The huge news out of China this week has little to do with the country’s environmental problems or its overcrowded roadways… or does it? China’s government announced the official end of the nation’s one-child policy, giving the sweeping go-ahead to parents who wish to have a second child. By moving away from the tight reproductive limitations, which have been in place since the late 1970s, China hopes to encourage families to have two children, thereby counteracting a rapidly aging population. What impact will this have on a nation already struggling with dense populations in overcrowded cities?
The one-child policy started in the 1970s, when Chinese officials decided that the rapidly growing population would limit the country’s economic growth. Now, a new problem is being realized. As China’s population ages – currently, 10 percent of the population is over the age of 65 – officials are growing concerned over the nation’s future. After all, the world needs babies who will grow up to become the adults to run the place. With families limited to one child and a portion of adults choosing not to procreate at all, China faced an uncertain labor market. As workers grow older and retire, there simply may not end up being enough young people to move into those jobs.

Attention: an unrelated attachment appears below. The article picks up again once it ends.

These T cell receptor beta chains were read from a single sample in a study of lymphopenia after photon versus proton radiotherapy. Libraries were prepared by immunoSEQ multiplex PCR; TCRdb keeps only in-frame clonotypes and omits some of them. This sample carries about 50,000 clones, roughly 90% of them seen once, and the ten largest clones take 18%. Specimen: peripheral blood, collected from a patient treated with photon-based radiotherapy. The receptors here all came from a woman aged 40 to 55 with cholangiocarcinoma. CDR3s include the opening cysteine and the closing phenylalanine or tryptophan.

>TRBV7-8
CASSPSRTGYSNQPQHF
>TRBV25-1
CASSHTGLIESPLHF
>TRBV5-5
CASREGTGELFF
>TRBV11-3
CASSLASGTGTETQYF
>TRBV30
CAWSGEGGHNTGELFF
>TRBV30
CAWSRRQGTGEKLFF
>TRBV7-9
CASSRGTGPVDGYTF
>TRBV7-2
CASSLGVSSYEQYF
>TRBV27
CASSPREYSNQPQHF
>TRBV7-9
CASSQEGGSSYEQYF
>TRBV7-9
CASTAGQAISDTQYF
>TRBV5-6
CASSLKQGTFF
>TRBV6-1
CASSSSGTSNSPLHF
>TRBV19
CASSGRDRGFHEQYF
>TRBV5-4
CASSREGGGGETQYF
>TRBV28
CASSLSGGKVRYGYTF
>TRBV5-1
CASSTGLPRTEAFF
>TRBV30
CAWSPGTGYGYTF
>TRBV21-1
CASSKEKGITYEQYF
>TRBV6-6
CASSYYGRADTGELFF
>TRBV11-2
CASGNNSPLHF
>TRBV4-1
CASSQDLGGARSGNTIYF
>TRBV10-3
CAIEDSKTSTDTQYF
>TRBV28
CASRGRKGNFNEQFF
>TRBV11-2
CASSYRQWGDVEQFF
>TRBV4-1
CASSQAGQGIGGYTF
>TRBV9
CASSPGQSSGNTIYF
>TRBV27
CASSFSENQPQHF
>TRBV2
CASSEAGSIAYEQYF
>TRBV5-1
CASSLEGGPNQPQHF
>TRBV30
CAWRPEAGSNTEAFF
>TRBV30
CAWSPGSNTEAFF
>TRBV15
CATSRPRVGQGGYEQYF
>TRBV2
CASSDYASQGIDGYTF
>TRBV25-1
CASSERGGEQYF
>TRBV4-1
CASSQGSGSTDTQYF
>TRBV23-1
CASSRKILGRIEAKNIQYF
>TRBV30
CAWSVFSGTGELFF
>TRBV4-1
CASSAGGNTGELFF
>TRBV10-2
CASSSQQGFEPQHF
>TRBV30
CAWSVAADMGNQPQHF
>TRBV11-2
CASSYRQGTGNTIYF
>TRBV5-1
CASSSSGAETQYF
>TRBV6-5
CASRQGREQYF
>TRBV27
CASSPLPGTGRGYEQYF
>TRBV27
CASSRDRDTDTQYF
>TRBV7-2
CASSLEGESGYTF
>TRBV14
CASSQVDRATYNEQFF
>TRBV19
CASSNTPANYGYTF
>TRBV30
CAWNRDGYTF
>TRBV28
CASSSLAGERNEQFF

In 2013, the government relaxed the policy a bit, allowing couples to apply for permission to have a second child, and some did. However, government officials were surprised when they received far fewer applications than expected. Reportedly, only around 12 percent of eligible couples applied for the special permission, leaving demographers worried about the shifting ratios in ages across the population.
Rather than roll out new exceptions to the one-child policy, the government decided to effectively alter it to a “two-child policy.” By removing the hurdles that a couple previously would have had to go through just to have a second child, policy makers hope parents will be encouraged to expand their families in such a way that will save the population’s uncertain future.
If there’s a boom in the birth rate next summer, we’ll know why. As for the long-term effects on China’s infrastructure, it will be decades before demographers will be able to report on the impact of this policy change.